The 1970s are known for lots of things like disco, polyester, stagflation, Watergate, and disaster movies. The movie that started the disaster movie craze was Airport in 1970 and it’s part of a four film series that also helped end the interest in disaster movies with its final offering: The Concorde: Airport ‘79.
Disaster movies in 1970s like disco, started out really well and then ended quite suddenly. The original Airport inspired the production of such classic disaster movies like The Poseidon Adventure and The Towering Inferno. The film series’ continuing inferior sequels was part of the second and third wave of lower quality disaster movies like Earthquake, The Swarm, Beyond the Poseidon Adventure, and the killer of the 1970’s disaster genre, 1980’s When Time Ran Out.
The first Airport movie was actually a well-reviewed film and was actually nominated for 10 Academy Awards including Best Picture and winning Broadway legend Helen Hayes a Best Supporting Actress Oscar for her role as an elderly stowaway. If you watch the movie it’s decent, but you’re just amazed that it actually got 10 nominations including Best Picture.
The first Airport movie cost $10 million and it should be noted that its first sequel Airport: 1975 only cost $3 million to make. A private plane hits a 747 in the cockpit, killing two members of the flight crew and blinding the pilot, yet the rest of the plane and a good chunk of the flight controls remain intact. So they devise an air-to-air rescue attempt by lowering Captain Alan Murdock played by Charlton Heston into the cockpit by the use of a helicopter before the plan crashed into the mountain. The legacy of Airport: 1975 can be seen by watching Airplane! since it had a singing nun played by Helen Reddy, an alcoholic played by Myrna Loy, a child in need of an organ transplant played by Linda Blair, and a chatterbox played by Sid Caesar.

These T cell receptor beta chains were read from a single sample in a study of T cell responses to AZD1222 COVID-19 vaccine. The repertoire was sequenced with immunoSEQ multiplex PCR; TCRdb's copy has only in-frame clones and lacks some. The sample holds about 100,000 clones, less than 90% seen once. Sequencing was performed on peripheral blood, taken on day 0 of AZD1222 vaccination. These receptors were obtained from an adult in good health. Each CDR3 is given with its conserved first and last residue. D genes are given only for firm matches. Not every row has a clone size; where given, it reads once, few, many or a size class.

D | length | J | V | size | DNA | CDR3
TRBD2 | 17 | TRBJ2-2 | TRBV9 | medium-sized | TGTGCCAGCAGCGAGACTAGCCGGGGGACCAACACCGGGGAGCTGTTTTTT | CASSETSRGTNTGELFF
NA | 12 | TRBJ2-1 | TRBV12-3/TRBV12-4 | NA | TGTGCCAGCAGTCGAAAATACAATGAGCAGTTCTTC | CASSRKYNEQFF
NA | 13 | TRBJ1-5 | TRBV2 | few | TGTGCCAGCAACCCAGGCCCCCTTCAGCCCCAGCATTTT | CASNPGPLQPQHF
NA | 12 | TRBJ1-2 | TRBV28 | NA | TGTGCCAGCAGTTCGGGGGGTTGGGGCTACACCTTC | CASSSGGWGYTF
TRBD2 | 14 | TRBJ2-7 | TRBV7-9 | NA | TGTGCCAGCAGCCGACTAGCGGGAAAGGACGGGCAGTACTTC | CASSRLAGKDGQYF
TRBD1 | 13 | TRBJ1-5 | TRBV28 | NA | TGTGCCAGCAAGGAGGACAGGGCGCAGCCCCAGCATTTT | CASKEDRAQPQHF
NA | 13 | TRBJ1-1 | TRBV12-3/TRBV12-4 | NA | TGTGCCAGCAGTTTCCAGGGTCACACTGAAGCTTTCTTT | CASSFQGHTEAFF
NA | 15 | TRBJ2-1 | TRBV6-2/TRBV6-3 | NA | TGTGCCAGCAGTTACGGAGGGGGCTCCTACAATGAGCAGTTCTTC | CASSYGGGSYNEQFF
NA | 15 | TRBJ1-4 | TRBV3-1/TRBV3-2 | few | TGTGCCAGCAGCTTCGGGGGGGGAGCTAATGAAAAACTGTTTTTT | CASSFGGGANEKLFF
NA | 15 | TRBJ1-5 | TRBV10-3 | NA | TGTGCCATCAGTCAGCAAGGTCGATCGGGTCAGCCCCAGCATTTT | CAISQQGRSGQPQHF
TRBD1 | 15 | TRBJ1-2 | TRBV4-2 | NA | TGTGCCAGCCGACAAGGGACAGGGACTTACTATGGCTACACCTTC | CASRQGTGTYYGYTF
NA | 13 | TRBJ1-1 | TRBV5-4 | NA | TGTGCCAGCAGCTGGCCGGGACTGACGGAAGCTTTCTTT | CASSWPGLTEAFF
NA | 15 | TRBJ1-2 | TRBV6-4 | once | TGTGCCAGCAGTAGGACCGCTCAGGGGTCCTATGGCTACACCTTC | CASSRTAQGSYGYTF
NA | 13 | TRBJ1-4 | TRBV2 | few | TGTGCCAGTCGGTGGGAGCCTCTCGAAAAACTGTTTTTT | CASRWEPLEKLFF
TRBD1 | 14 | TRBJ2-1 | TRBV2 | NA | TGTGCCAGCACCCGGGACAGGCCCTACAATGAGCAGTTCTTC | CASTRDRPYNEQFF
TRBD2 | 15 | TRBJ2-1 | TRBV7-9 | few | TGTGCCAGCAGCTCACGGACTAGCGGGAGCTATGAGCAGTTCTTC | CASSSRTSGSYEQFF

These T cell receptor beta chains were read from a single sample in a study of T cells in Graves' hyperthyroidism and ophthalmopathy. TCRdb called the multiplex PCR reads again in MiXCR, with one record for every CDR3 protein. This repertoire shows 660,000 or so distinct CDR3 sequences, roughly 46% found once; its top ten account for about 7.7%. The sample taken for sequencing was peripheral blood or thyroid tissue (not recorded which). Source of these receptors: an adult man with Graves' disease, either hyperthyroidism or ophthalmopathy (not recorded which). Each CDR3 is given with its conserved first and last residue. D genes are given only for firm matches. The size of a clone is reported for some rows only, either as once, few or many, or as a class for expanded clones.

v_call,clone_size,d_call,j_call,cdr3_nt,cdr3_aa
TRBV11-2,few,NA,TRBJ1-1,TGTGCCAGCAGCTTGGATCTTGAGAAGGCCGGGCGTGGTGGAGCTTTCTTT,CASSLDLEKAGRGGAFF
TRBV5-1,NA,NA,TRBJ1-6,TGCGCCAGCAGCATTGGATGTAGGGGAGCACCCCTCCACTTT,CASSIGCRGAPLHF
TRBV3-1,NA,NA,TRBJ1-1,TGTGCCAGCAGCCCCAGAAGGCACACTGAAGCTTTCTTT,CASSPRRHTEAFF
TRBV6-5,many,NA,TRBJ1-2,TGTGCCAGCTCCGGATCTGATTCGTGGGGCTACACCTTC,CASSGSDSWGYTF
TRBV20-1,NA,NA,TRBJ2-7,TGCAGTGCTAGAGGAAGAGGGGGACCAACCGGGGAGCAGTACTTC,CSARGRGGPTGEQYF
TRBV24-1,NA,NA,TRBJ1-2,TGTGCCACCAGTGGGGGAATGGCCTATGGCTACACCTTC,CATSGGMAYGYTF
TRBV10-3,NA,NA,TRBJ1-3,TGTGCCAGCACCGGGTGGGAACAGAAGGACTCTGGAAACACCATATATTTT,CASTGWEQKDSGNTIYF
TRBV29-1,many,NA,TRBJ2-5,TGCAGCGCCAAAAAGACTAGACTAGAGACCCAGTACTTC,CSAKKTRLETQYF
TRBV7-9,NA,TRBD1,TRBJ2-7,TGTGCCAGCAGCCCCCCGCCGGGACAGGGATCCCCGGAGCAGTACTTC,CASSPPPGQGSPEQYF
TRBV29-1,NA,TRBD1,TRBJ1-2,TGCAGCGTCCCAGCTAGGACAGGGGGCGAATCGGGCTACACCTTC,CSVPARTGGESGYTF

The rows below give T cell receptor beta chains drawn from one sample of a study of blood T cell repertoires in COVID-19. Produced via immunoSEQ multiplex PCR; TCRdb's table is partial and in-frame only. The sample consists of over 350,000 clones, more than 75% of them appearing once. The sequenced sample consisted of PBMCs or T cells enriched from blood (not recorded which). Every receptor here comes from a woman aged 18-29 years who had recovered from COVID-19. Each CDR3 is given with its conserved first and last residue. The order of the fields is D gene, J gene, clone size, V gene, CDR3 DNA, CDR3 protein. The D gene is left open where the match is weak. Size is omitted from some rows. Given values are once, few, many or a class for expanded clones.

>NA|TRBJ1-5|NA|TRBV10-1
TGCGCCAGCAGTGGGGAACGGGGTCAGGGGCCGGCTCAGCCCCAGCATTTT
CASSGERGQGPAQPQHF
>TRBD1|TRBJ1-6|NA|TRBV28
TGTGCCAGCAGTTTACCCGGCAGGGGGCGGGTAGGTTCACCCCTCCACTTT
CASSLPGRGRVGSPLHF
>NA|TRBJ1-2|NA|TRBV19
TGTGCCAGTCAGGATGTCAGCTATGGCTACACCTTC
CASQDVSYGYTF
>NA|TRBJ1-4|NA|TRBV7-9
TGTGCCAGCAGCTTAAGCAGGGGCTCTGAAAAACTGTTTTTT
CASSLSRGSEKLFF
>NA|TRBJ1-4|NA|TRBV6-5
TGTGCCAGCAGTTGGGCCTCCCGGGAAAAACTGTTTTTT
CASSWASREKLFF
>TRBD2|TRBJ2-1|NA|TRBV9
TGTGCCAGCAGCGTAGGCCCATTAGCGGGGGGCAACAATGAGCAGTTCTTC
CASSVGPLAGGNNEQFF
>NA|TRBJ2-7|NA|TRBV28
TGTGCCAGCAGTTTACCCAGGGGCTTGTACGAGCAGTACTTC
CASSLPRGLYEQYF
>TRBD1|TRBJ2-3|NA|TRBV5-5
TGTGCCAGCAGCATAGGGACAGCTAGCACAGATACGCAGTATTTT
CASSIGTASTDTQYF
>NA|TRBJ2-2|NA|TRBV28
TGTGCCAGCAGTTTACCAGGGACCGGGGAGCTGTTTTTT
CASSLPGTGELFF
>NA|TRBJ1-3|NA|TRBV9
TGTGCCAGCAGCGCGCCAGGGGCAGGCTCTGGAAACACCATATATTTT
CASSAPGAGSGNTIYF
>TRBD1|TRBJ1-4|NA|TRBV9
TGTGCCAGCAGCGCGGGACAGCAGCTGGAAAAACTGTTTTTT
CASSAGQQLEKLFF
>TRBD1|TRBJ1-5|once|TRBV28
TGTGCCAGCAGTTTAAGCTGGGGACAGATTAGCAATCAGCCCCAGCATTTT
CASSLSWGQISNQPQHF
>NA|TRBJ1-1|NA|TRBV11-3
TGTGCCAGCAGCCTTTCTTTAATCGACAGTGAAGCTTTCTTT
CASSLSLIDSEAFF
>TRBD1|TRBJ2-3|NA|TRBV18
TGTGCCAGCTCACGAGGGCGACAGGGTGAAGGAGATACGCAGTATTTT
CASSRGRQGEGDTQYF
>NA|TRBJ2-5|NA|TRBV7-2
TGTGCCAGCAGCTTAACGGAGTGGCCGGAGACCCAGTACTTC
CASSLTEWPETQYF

Airport: 1977 features a water landing/crash that even Sully would think is impossible. A hijacking to steal artwork involving knocking out the passengers with sleeping gas goes awry when hijacking pilot Robert Foxworth doesn’t pay attention to flying and crashes the plane into the Bermuda Triangle. The plane hits the ocean floor and the fuselage miraculously remains intact so the Navy attaches balloons to the plan so it can float. Yes, it was the theater of the absurd and it’s just an example of how the movies were becoming unintentional comedies and camp.
The movie that ended the franchise was The Concorde: Airport ’79. The movie has a nice mountain landing after the Concorde makes death defying stunts that defy the law of physics including George Kennedy shooting a flare gun out of the Concorde’s window during flight. It also gave us Martha Raye as the poor woman who decides to put on makeup in the lavatory when the plane does some death defying stunts, which is later parodied in Airplane! by the Zucker brothers’ mother, Charlotte.
Why won’t we see Airport movies again? You can thank Airplane! The 1980 parody killed the Airport franchise once and for all(Airport ’79 lost money). Airplane! is actually a send up of the 1957 movie Zero Hour! which features a character named Ted Stryker who saves a plane after the crew ate some bad fish (sound familiar?). The co-pilot is played by Los Angeles Rams halfback Elroy “Crazylegs” Hirsch (parodied by Kareem Abdul-Jabbar in Airplane!). It’s an absolute must see if you love Airplane! like I do.
What made Airplane! work as a parody and kill off the Airport franchise was the fact that they casted serious actors like Peter Graves, Robert Stack, Leslie Nielson, and Lloyd Bridges and played the movie as if it was a serious drama so it becomes a deadpan comedy classic. That’s the thing that most spoof movies no longer understand and why almost all don’t come close to rivaling Airplane!
One last thing about the Airport movies that gets to me that is never explained is the character of Joe Petroni played by George Kennedy who appears in all 4 Airport! movies playing the same character with completely different jobs. Patroni’s character evolves from a chief mechanic in Airport to a vice president of operations in Airport 1975, a consultant in Airport ’77, and an airline pilot in The Concorde: Airport ’79. How does that happen, when did he have the time to get the promotions and demotions in only a 9 year period?